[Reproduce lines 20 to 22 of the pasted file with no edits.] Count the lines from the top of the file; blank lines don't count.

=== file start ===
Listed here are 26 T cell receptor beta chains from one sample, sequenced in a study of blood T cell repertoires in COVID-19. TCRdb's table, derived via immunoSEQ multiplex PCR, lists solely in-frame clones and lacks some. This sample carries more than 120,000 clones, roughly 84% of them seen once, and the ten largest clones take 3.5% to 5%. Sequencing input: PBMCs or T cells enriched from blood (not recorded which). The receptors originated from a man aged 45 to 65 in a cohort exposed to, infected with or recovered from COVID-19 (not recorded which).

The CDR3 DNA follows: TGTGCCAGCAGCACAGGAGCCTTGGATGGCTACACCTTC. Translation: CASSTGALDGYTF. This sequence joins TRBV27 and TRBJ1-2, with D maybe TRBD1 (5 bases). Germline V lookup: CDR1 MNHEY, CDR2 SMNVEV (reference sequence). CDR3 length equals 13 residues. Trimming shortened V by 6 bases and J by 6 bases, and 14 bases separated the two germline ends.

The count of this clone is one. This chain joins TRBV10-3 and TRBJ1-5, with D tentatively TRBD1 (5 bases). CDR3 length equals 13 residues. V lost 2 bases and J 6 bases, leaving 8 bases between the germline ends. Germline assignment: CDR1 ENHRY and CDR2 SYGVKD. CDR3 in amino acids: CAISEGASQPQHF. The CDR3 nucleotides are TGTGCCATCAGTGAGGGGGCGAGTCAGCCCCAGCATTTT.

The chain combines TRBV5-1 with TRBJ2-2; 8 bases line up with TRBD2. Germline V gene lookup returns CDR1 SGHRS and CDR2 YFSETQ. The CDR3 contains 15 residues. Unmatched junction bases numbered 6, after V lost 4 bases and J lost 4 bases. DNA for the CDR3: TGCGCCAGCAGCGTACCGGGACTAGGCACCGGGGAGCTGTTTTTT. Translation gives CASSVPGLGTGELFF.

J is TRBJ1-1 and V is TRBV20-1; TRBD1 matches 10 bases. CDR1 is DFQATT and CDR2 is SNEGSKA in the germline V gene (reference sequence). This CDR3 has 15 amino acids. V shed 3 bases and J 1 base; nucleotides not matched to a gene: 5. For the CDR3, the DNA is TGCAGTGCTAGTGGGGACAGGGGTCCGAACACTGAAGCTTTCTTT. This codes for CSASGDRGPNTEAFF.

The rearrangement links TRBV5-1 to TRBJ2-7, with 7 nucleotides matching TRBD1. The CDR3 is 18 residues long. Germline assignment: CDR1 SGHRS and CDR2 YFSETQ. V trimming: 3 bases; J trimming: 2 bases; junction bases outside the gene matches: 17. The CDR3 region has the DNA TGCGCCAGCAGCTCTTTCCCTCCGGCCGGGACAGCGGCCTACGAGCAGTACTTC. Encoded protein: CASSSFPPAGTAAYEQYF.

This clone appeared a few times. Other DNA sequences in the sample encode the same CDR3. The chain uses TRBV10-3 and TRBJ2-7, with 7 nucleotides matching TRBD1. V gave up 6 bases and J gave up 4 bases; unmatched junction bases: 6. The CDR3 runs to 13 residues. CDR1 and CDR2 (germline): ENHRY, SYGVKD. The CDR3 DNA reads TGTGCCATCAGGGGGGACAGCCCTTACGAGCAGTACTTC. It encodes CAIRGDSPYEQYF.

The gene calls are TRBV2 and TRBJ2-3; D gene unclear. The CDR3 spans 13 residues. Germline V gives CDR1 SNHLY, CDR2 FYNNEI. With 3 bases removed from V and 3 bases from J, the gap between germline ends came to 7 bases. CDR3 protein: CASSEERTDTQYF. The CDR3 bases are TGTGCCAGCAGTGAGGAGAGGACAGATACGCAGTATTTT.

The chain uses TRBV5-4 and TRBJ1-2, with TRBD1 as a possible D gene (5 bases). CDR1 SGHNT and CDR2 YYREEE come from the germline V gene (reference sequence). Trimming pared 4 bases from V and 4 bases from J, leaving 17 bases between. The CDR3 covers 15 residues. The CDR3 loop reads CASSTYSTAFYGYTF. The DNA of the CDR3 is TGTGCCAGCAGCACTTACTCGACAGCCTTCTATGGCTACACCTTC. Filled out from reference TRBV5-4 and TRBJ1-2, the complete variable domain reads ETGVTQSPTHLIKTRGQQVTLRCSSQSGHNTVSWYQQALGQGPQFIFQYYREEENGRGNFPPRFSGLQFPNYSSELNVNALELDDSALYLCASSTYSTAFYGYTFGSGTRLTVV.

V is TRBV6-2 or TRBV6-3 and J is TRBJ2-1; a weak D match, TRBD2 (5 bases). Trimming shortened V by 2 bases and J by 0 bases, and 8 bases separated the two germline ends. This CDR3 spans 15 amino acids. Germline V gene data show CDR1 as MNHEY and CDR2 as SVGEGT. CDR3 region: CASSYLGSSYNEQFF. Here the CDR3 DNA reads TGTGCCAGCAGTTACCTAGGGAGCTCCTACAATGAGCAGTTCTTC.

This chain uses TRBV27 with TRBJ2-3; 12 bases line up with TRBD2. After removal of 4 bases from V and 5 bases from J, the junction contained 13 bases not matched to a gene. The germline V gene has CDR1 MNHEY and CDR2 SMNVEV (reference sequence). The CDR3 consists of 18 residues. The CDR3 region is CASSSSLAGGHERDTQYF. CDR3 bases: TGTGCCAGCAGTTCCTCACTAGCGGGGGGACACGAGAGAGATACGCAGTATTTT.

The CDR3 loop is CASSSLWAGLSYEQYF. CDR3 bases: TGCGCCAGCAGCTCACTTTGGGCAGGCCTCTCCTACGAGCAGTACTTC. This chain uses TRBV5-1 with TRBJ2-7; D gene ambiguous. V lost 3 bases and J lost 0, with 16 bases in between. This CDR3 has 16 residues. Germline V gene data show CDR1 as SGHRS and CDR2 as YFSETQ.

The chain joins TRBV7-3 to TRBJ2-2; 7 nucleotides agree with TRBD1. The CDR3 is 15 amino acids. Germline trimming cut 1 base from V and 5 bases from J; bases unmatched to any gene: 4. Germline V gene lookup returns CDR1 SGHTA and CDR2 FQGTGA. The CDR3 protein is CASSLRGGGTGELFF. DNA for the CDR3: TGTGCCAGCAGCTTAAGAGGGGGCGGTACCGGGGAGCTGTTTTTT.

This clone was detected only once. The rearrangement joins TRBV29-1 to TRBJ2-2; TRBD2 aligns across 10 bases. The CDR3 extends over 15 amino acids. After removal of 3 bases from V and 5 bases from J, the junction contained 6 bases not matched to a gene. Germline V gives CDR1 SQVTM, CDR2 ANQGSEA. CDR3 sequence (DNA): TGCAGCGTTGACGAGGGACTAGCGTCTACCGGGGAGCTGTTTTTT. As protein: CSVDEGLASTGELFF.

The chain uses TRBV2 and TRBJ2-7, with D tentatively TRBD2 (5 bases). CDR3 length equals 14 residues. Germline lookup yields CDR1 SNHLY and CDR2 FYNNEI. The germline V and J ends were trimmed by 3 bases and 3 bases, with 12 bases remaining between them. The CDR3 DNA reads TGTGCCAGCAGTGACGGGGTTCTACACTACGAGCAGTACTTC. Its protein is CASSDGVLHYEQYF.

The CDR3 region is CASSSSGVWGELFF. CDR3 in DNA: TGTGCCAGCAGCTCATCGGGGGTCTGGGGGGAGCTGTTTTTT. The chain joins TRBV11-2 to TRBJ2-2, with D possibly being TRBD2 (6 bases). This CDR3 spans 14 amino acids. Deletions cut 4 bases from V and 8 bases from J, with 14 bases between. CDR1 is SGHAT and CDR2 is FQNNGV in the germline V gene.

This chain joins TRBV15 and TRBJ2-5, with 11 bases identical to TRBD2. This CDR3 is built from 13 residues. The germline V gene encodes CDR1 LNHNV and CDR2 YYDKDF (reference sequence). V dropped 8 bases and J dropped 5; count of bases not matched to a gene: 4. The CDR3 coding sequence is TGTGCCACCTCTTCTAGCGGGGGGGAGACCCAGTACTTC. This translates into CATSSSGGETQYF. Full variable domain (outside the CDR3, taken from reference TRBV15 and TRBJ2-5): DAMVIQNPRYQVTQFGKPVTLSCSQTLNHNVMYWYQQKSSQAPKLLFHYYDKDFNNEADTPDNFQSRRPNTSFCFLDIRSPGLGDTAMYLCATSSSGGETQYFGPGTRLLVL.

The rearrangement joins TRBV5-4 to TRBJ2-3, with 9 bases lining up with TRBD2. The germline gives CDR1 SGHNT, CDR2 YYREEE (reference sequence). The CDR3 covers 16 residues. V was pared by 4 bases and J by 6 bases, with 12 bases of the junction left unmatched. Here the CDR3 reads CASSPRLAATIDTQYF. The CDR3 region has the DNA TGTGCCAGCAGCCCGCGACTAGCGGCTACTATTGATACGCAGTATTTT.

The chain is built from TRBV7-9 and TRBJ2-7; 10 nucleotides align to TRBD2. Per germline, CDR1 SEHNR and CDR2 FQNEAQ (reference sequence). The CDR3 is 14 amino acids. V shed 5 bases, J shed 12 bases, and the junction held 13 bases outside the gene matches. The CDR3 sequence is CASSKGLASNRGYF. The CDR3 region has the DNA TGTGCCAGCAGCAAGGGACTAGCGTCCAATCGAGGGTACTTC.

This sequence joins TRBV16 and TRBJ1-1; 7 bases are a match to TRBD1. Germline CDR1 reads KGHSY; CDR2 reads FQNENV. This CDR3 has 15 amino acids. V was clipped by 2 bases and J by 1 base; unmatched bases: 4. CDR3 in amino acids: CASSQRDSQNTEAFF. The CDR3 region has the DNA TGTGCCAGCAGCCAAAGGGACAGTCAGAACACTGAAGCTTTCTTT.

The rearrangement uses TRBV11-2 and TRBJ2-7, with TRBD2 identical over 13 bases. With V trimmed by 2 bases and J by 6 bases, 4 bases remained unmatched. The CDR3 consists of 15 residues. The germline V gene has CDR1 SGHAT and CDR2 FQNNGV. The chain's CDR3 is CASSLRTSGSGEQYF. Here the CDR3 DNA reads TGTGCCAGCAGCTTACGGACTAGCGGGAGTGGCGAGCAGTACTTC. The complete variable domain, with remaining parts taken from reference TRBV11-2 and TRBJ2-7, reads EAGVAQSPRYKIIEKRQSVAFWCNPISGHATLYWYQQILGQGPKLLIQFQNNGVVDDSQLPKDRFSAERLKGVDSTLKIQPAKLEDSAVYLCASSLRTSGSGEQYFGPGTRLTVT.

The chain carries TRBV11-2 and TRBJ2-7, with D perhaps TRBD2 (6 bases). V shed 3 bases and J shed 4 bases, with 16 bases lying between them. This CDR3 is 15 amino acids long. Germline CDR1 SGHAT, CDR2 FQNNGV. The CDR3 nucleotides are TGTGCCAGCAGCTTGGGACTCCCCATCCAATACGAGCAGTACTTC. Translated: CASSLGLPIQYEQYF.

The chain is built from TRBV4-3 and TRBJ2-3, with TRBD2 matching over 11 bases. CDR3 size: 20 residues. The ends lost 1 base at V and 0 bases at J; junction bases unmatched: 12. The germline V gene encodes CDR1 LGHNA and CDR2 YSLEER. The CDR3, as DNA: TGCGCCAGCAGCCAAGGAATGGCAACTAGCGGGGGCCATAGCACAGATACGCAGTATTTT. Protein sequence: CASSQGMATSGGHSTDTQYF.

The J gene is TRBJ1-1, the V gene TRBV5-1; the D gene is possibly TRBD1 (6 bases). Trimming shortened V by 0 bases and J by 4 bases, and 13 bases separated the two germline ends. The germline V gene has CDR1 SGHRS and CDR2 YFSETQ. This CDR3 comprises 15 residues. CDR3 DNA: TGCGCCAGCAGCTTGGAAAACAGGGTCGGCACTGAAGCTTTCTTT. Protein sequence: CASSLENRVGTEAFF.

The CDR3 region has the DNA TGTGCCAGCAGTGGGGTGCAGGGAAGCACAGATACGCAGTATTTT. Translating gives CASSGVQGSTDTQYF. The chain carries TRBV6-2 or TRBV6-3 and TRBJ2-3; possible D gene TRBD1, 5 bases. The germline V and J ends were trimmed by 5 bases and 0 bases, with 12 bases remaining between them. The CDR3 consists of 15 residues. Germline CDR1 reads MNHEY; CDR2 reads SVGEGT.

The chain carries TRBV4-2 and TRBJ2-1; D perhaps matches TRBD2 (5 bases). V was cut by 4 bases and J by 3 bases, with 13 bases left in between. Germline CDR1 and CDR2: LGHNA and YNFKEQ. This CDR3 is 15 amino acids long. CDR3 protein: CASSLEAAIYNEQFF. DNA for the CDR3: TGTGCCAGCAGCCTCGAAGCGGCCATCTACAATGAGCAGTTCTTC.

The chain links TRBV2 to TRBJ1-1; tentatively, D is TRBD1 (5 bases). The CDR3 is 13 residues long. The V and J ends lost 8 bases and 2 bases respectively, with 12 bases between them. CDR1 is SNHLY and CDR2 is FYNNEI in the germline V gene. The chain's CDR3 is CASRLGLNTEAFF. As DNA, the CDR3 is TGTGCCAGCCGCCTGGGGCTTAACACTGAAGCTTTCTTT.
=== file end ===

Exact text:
This sequence joins TRBV16 and TRBJ1-1; 7 bases are a match to TRBD1. Germline CDR1 reads KGHSY; CDR2 reads FQNENV. This CDR3 has 15 amino acids. V was clipped by 2 bases and J by 1 base; unmatched bases: 4. CDR3 in amino acids: CASSQRDSQNTEAFF. The CDR3 region has the DNA TGTGCCAGCAGCCAAAGGGACAGTCAGAACACTGAAGCTTTCTTT.

The rearrangement uses TRBV11-2 and TRBJ2-7, with TRBD2 identical over 13 bases. With V trimmed by 2 bases and J by 6 bases, 4 bases remained unmatched. The CDR3 consists of 15 residues. The germline V gene has CDR1 SGHAT and CDR2 FQNNGV. The chain's CDR3 is CASSLRTSGSGEQYF. Here the CDR3 DNA reads TGTGCCAGCAGCTTACGGACTAGCGGGAGTGGCGAGCAGTACTTC. The complete variable domain, with remaining parts taken from reference TRBV11-2 and TRBJ2-7, reads EAGVAQSPRYKIIEKRQSVAFWCNPISGHATLYWYQQILGQGPKLLIQFQNNGVVDDSQLPKDRFSAERLKGVDSTLKIQPAKLEDSAVYLCASSLRTSGSGEQYFGPGTRLTVT.

The chain carries TRBV11-2 and TRBJ2-7, with D perhaps TRBD2 (6 bases). V shed 3 bases and J shed 4 bases, with 16 bases lying between them. This CDR3 is 15 amino acids long. Germline CDR1 SGHAT, CDR2 FQNNGV. The CDR3 nucleotides are TGTGCCAGCAGCTTGGGACTCCCCATCCAATACGAGCAGTACTTC. Translated: CASSLGLPIQYEQYF.